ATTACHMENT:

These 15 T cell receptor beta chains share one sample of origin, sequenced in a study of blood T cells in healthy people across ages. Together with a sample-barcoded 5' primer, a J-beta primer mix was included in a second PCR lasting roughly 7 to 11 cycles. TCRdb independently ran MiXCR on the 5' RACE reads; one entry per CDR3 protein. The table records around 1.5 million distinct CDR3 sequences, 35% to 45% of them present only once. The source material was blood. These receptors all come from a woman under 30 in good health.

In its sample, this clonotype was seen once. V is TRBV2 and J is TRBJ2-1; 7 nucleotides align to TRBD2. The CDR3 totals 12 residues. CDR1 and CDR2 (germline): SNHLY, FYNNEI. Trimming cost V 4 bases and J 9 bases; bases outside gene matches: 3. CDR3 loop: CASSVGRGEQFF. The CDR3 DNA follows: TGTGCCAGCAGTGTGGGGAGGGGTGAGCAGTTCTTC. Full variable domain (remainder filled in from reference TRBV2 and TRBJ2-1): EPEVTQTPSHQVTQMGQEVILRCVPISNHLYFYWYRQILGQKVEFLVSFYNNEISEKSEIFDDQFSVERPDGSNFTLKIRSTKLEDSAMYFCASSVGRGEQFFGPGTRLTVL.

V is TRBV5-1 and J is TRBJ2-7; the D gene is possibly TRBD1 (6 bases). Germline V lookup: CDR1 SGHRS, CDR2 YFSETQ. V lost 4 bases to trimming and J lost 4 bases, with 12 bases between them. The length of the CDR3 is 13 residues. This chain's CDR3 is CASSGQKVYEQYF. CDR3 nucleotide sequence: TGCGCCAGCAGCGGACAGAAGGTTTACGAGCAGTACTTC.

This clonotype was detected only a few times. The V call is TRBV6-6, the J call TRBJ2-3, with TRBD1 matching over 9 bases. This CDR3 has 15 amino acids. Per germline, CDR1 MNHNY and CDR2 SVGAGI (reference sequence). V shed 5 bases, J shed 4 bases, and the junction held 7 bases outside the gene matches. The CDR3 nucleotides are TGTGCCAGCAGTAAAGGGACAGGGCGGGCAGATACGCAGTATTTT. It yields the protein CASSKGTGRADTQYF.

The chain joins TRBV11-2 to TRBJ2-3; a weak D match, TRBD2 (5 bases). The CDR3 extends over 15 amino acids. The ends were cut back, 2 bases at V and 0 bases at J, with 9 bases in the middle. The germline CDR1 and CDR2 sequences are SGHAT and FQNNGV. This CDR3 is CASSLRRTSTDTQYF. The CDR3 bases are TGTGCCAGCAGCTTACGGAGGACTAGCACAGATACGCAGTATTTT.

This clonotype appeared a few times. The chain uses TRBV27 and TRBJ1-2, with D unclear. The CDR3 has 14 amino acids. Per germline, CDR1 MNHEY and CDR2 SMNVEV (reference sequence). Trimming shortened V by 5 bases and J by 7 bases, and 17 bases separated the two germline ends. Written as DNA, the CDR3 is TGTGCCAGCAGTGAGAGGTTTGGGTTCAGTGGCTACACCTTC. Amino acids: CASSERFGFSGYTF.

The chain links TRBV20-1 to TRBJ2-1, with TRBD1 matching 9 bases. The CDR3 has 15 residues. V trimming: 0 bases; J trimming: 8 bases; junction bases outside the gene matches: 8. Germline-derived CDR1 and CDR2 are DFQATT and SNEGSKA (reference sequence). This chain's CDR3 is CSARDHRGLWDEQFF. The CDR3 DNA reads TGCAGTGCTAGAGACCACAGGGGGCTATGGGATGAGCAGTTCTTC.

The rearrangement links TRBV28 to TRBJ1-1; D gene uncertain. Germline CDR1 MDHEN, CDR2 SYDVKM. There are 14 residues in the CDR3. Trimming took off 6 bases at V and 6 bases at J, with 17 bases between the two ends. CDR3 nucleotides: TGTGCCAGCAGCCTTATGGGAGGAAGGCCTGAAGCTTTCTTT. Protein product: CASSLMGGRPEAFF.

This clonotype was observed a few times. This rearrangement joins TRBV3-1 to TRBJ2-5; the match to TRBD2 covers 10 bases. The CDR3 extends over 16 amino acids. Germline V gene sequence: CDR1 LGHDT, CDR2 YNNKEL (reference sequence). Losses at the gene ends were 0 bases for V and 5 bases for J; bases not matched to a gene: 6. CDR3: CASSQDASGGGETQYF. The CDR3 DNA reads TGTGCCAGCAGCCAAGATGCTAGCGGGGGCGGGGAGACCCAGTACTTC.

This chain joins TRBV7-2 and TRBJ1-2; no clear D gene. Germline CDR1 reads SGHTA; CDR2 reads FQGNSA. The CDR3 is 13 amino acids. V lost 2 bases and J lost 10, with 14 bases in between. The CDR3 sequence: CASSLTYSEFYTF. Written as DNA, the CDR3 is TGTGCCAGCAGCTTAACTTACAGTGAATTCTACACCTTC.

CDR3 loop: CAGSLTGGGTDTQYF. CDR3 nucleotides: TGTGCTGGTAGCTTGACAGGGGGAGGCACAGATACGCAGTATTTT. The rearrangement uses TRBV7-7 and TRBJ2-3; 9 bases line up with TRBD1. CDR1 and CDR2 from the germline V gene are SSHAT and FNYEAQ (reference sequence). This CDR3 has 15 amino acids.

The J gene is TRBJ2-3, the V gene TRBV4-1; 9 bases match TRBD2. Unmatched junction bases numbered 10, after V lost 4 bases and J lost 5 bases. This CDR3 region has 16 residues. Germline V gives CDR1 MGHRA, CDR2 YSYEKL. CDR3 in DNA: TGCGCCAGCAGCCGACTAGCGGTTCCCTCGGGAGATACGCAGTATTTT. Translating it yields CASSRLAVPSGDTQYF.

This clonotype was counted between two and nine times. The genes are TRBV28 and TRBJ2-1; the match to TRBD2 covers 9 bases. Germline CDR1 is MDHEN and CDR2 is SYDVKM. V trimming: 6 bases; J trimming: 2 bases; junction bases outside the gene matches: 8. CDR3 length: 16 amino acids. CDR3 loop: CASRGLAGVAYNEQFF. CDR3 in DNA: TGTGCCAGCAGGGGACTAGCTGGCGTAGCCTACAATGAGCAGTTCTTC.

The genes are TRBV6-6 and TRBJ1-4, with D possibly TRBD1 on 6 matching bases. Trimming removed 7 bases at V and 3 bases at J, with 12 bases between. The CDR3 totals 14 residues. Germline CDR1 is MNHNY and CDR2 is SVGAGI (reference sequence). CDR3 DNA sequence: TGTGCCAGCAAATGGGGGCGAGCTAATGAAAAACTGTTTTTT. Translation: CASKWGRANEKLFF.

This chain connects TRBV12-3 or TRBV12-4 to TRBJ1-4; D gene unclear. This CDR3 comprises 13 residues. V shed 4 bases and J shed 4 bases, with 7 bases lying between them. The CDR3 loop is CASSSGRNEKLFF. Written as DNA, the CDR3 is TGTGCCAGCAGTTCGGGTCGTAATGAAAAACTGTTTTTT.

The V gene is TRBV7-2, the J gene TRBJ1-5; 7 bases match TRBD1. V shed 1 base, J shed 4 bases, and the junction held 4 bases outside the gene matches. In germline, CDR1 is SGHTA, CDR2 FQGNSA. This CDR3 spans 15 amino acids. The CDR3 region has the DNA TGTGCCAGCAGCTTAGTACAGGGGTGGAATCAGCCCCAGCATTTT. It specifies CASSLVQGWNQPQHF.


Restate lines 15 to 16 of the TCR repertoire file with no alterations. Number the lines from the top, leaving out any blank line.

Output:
This chain connects TRBV12-3 or TRBV12-4 to TRBJ1-4; D gene unclear. This CDR3 comprises 13 residues. V shed 4 bases and J shed 4 bases, with 7 bases lying between them. The CDR3 loop is CASSSGRNEKLFF. Written as DNA, the CDR3 is TGTGCCAGCAGTTCGGGTCGTAATGAAAAACTGTTTTTT.

The V gene is TRBV7-2, the J gene TRBJ1-5; 7 bases match TRBD1. V shed 1 base, J shed 4 bases, and the junction held 4 bases outside the gene matches. In germline, CDR1 is SGHTA, CDR2 FQGNSA. This CDR3 spans 15 amino acids. The CDR3 region has the DNA TGTGCCAGCAGCTTAGTACAGGGGTGGAATCAGCCCCAGCATTTT. It specifies CASSLVQGWNQPQHF.